When the people running your community’s water system don’t trust it themselves, that’s a bad sign.
That’s the situation in O’Toole, where many of the people responsible for the unincorporated town’s water services are running water from the McDowell County Public Service District in their own homes, according to an article published in Sunday’s edition of the Gazette-Mail.
They’re not the only ones in the small community to hook up to the larger, more reliable McDowell PSD. But the remaining customers of the O’Toole Water Association can’t afford the tap or connection fees to make the switch. A nonprofit is trying to change that and, hopefully, it will succeed.
Like many communities in rural West Virginia, O’Toole’s water system was built by a coal company, then abandoned and left to crumble when the industry dried up.
Residents connected to the O’Toole system have been under a continuous boil-water advisory for almost 17 years. Water service is unreliable, and what comes out of the tap when it is working is heavily contaminated and not close to safe for drinking (animal carcasses have been found in the city’s uncovered water tower). The water has a stench to it that residents say they have to mask with copious amounts of lotion. Many suspect the water might have caused serious health problems or made existing problems worse.
Also troubling is that there is little to no documentation or accountability concerning the water system. No bills go out, and the water authority doesn’t provide residents with any form of notice when the water isn’t working. Reports to government agencies are spotty and incomplete. Residents are told what they owe, and they pay it. Even if they don’t pay, the O’Toole Water Authority has no way of shutting off service, because none of the water hookups are metered. Meanwhile, residents have no idea where their money for water service goes but are often told nothing is ever fixed because they’re not paying enough.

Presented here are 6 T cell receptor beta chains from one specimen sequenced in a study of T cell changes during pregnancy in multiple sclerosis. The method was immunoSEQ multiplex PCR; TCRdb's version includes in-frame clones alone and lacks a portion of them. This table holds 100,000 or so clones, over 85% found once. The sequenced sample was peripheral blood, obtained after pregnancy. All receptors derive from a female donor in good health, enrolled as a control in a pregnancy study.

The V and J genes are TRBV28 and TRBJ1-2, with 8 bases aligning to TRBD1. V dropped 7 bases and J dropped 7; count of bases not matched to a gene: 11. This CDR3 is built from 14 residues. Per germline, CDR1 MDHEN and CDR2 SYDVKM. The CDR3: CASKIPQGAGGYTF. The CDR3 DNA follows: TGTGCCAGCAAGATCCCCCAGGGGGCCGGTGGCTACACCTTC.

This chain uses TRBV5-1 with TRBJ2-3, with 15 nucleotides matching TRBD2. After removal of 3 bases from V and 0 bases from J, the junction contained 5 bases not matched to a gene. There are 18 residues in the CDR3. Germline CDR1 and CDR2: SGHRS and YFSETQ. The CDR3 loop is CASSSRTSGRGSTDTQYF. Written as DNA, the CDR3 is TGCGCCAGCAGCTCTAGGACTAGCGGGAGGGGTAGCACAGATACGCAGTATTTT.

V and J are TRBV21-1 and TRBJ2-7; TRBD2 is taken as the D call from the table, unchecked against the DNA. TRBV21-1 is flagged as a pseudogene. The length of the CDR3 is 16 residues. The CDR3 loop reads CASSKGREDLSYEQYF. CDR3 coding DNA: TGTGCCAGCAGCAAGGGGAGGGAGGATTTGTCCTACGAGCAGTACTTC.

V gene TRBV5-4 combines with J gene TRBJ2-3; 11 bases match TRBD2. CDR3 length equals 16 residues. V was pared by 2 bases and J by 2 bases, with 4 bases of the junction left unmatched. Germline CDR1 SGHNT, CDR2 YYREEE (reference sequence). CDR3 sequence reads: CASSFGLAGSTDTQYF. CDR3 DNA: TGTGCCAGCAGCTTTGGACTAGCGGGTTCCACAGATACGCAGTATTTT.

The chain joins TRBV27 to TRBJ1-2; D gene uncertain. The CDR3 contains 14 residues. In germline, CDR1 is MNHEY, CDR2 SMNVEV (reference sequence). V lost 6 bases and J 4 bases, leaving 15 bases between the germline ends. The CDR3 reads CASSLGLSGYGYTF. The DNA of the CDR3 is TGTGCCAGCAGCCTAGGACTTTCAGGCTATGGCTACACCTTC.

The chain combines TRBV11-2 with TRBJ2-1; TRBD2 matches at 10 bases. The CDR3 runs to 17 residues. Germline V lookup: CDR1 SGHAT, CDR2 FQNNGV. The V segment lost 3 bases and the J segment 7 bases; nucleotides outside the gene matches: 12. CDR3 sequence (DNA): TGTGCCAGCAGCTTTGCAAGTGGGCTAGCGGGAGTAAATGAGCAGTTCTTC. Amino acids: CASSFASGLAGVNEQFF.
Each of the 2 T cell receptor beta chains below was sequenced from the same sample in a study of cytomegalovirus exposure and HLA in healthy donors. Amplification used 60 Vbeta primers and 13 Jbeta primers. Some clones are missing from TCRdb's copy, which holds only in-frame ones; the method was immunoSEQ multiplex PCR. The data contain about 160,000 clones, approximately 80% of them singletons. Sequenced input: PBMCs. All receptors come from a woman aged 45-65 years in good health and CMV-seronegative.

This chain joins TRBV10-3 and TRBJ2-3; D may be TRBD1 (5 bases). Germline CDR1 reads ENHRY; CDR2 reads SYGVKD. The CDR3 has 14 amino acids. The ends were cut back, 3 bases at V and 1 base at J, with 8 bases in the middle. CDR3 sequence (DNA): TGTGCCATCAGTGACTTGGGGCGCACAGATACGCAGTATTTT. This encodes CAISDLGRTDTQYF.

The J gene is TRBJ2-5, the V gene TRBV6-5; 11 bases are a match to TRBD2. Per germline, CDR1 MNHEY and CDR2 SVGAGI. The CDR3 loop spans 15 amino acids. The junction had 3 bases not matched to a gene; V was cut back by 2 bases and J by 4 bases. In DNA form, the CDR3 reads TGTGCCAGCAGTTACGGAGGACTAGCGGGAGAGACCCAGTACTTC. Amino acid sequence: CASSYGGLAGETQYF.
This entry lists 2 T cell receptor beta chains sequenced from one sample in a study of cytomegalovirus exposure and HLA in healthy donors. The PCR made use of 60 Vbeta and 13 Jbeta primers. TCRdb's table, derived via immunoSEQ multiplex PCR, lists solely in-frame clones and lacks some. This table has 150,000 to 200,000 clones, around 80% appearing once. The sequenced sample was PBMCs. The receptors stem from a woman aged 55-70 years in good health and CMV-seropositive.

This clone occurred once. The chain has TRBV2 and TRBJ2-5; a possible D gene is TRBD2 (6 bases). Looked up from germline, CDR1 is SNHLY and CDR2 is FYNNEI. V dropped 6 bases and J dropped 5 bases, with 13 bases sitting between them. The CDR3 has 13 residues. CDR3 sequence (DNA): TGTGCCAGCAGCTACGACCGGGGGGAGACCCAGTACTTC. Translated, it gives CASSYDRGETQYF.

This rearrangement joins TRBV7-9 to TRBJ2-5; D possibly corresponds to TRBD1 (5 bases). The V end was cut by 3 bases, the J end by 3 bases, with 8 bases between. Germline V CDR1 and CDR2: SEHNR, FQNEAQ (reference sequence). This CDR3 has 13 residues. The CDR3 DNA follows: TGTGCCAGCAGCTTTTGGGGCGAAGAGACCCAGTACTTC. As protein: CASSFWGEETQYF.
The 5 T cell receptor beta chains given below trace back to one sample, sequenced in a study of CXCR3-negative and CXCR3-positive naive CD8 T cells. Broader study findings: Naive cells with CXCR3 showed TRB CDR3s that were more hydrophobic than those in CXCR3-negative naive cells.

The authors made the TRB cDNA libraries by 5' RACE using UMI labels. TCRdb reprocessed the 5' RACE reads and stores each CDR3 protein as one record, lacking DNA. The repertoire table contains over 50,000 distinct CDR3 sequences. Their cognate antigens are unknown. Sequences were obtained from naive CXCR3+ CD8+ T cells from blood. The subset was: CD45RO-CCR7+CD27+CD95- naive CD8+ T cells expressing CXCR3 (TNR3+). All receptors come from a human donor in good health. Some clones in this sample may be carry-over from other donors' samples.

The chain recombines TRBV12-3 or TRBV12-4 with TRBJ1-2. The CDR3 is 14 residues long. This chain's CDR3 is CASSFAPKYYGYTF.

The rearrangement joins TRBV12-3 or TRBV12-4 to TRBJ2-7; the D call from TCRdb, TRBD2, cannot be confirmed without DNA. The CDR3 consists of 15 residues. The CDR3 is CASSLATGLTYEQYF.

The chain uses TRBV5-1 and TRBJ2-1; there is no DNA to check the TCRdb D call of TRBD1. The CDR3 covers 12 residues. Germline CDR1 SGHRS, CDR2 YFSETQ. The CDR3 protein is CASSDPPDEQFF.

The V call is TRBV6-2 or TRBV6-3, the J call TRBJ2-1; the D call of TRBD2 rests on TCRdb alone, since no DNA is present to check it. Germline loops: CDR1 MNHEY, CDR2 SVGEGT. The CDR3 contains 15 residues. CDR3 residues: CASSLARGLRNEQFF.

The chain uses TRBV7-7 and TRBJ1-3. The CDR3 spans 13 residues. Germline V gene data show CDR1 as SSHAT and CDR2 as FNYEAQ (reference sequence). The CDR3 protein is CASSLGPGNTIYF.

This is happening in the middle of the United States in the 21st century.
If all or just some of these conditions were a problem for a month, or even a week, in a town with more people who had more resources, it would be national news and outrage would spark change overnight. In a place where now only 17 families still use the water system, it’s been dragging on for 6,179 days.
The number of people affected doesn’t make it any less of an emergency. As one resident put it, “We’re humans, too, we deserve clean water and we deserve to be respected by those whose job it is to provide it. What makes us less than anyone else?”
What’s worse is that there are so many other communities like this throughout rural West Virginia and the rest of Appalachia. Because it occurs in small pockets and hurts people who can’t do much to effect change, what is tantamount to a humanitarian crisis is largely ignored.
Take all of those pockets — those tiny communities in hollows that the rest of the world seems to have forgotten about — and combine them. If numbers are important, how many people are really being hurt when looking at the problem as a whole? No one should have to live in these conditions, but the amount of people who do, when examining the entire picture, is shocking and sad.
If the nonprofit Keeper of the Mountains Foundation is able to help the people of O’Toole afford hooking up to a better system, that’s a victory, and it should be celebrated. There’s still a larger battle to be waged and won here, though. Wars have been fought in foreign countries where the United States has repaired or installed a better infrastructure than what is in place in this country’s very heartland. That has to change.